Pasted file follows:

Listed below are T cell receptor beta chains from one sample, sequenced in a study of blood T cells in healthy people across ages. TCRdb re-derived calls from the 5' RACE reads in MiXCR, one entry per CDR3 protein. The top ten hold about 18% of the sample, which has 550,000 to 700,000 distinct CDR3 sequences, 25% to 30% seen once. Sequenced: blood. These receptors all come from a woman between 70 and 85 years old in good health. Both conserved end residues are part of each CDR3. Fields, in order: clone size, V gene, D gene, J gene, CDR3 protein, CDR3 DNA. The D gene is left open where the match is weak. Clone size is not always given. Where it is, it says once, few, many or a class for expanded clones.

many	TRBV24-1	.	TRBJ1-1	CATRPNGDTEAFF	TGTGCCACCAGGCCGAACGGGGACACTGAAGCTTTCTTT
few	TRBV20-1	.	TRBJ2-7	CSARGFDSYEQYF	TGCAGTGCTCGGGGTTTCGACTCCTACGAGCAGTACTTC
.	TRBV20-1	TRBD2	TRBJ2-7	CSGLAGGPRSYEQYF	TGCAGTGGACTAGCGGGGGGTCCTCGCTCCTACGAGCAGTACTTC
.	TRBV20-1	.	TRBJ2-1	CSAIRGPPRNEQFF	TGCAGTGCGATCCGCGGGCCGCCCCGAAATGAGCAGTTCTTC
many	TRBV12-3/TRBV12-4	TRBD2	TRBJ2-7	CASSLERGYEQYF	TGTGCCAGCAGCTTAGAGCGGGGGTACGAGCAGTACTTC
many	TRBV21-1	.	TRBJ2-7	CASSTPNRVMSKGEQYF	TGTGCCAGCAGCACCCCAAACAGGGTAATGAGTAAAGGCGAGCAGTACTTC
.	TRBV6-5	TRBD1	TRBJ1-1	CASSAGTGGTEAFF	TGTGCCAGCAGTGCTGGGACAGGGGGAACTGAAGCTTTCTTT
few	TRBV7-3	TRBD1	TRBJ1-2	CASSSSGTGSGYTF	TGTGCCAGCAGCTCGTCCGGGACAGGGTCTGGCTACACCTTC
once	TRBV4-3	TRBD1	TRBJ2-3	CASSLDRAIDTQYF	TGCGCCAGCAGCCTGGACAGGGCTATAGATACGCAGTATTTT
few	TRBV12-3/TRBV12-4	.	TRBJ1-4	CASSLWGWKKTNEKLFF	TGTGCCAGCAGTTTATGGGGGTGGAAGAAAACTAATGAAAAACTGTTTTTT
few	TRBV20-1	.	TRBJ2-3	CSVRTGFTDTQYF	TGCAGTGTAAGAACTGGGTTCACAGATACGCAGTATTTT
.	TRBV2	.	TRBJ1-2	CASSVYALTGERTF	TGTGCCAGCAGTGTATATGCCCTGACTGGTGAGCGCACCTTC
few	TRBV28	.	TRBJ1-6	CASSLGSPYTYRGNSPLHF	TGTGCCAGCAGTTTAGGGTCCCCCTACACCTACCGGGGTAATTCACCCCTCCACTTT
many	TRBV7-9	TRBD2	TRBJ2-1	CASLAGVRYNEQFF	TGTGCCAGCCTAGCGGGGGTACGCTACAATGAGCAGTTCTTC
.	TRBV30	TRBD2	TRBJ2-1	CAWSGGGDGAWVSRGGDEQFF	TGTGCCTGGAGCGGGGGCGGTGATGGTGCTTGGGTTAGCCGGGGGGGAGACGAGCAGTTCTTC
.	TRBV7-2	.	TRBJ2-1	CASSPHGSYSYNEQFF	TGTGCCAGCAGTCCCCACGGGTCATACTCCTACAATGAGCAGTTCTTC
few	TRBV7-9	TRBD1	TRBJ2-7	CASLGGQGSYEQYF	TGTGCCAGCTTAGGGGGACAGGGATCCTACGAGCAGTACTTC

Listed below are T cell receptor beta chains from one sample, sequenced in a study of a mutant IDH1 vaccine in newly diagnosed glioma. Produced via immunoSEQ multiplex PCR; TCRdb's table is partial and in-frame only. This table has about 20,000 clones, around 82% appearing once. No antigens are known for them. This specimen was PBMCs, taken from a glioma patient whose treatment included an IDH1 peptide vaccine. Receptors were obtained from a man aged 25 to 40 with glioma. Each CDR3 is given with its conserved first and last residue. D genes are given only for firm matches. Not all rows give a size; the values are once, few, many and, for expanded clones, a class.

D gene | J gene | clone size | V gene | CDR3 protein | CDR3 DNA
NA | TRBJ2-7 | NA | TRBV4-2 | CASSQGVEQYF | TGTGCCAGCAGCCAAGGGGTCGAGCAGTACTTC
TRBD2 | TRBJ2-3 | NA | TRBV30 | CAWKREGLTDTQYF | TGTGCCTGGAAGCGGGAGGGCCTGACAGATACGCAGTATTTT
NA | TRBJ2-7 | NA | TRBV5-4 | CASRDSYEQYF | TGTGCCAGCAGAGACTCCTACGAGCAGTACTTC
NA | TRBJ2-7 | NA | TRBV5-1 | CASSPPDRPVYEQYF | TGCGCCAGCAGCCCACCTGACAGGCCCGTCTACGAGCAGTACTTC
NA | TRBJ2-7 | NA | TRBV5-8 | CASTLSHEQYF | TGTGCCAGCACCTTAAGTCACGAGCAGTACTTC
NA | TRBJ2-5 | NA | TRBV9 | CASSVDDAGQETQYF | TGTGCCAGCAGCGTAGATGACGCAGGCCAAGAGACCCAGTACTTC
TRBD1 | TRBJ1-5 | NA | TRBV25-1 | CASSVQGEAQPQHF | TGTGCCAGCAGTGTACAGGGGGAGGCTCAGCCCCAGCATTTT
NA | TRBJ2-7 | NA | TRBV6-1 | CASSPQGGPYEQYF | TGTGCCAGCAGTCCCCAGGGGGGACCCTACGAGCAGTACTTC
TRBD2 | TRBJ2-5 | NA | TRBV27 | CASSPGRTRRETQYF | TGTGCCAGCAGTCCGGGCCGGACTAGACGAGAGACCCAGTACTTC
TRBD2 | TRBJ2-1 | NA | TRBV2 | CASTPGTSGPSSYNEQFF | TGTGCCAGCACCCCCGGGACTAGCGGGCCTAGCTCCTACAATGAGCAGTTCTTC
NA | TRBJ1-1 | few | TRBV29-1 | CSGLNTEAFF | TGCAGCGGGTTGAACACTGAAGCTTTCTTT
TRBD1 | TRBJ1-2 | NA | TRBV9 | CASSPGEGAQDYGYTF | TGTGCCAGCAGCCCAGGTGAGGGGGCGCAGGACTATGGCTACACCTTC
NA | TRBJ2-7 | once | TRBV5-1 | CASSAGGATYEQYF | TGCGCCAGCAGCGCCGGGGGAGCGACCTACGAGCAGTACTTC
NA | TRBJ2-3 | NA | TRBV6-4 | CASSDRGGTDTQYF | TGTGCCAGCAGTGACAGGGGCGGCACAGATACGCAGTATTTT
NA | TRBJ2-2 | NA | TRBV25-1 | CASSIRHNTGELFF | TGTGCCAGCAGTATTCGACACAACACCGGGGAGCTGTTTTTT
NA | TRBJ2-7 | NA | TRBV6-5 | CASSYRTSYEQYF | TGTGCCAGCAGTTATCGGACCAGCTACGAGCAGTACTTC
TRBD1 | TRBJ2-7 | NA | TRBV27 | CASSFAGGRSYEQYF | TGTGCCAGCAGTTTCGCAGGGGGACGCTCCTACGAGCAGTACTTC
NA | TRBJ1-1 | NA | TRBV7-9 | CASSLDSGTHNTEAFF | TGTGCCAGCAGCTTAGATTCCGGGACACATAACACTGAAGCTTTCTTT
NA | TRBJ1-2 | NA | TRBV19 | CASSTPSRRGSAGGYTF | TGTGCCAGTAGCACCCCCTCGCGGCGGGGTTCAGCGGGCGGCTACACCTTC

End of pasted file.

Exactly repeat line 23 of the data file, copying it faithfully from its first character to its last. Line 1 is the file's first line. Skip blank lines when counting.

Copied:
NA | TRBJ2-7 | NA | TRBV5-4 | CASRDSYEQYF | TGTGCCAGCAGAGACTCCTACGAGCAGTACTTC